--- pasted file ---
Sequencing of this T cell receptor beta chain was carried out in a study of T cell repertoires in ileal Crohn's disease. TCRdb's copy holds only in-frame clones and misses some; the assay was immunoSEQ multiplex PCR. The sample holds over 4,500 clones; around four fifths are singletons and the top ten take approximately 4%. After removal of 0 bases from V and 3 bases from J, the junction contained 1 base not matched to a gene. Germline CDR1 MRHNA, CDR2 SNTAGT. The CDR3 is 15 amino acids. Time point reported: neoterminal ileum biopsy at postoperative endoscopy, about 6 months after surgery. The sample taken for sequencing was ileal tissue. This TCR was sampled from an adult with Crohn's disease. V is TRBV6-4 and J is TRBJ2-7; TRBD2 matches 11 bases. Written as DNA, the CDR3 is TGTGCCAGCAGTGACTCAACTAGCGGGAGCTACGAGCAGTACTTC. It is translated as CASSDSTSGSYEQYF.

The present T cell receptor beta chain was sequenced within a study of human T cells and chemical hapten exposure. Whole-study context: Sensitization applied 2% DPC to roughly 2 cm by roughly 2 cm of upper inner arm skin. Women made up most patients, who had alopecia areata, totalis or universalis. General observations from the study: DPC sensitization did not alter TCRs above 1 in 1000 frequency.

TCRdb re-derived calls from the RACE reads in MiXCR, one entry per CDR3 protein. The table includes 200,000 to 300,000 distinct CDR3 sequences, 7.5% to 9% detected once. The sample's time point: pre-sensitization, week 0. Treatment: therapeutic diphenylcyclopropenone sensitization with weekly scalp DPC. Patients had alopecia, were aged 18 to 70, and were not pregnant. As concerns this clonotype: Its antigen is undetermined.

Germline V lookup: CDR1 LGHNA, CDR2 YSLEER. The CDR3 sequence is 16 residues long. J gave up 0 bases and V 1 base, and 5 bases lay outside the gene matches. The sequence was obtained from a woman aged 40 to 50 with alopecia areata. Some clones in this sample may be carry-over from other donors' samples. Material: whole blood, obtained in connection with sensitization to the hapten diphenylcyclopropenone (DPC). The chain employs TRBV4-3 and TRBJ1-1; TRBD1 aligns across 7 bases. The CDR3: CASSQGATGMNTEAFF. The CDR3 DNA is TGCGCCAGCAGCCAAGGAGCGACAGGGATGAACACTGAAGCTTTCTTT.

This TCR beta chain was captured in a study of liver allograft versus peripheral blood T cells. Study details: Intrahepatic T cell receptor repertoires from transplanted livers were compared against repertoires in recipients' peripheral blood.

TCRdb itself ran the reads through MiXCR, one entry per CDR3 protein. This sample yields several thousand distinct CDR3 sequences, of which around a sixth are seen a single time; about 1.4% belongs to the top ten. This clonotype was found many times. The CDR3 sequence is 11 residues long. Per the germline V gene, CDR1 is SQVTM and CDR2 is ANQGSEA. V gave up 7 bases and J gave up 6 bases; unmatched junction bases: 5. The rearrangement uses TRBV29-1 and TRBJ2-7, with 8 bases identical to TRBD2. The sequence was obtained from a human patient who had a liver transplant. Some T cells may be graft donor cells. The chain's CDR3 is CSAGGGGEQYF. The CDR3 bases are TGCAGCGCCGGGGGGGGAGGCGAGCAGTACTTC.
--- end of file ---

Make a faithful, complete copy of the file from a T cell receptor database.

Sequencing of this T cell receptor beta chain was carried out in a study of T cell repertoires in ileal Crohn's disease. TCRdb's copy holds only in-frame clones and misses some; the assay was immunoSEQ multiplex PCR. The sample holds over 4,500 clones; around four fifths are singletons and the top ten take approximately 4%. After removal of 0 bases from V and 3 bases from J, the junction contained 1 base not matched to a gene. Germline CDR1 MRHNA, CDR2 SNTAGT. The CDR3 is 15 amino acids. Time point reported: neoterminal ileum biopsy at postoperative endoscopy, about 6 months after surgery. The sample taken for sequencing was ileal tissue. This TCR was sampled from an adult with Crohn's disease. V is TRBV6-4 and J is TRBJ2-7; TRBD2 matches 11 bases. Written as DNA, the CDR3 is TGTGCCAGCAGTGACTCAACTAGCGGGAGCTACGAGCAGTACTTC. It is translated as CASSDSTSGSYEQYF.

The present T cell receptor beta chain was sequenced within a study of human T cells and chemical hapten exposure. Whole-study context: Sensitization applied 2% DPC to roughly 2 cm by roughly 2 cm of upper inner arm skin. Women made up most patients, who had alopecia areata, totalis or universalis. General observations from the study: DPC sensitization did not alter TCRs above 1 in 1000 frequency.

TCRdb re-derived calls from the RACE reads in MiXCR, one entry per CDR3 protein. The table includes 200,000 to 300,000 distinct CDR3 sequences, 7.5% to 9% detected once. The sample's time point: pre-sensitization, week 0. Treatment: therapeutic diphenylcyclopropenone sensitization with weekly scalp DPC. Patients had alopecia, were aged 18 to 70, and were not pregnant. As concerns this clonotype: Its antigen is undetermined.

Germline V lookup: CDR1 LGHNA, CDR2 YSLEER. The CDR3 sequence is 16 residues long. J gave up 0 bases and V 1 base, and 5 bases lay outside the gene matches. The sequence was obtained from a woman aged 40 to 50 with alopecia areata. Some clones in this sample may be carry-over from other donors' samples. Material: whole blood, obtained in connection with sensitization to the hapten diphenylcyclopropenone (DPC). The chain employs TRBV4-3 and TRBJ1-1; TRBD1 aligns across 7 bases. The CDR3: CASSQGATGMNTEAFF. The CDR3 DNA is TGCGCCAGCAGCCAAGGAGCGACAGGGATGAACACTGAAGCTTTCTTT.

This TCR beta chain was captured in a study of liver allograft versus peripheral blood T cells. Study details: Intrahepatic T cell receptor repertoires from transplanted livers were compared against repertoires in recipients' peripheral blood.

TCRdb itself ran the reads through MiXCR, one entry per CDR3 protein. This sample yields several thousand distinct CDR3 sequences, of which around a sixth are seen a single time; about 1.4% belongs to the top ten. This clonotype was found many times. The CDR3 sequence is 11 residues long. Per the germline V gene, CDR1 is SQVTM and CDR2 is ANQGSEA. V gave up 7 bases and J gave up 6 bases; unmatched junction bases: 5. The rearrangement uses TRBV29-1 and TRBJ2-7, with 8 bases identical to TRBD2. The sequence was obtained from a human patient who had a liver transplant. Some T cells may be graft donor cells. The chain's CDR3 is CSAGGGGEQYF. The CDR3 bases are TGCAGCGCCGGGGGGGGAGGCGAGCAGTACTTC.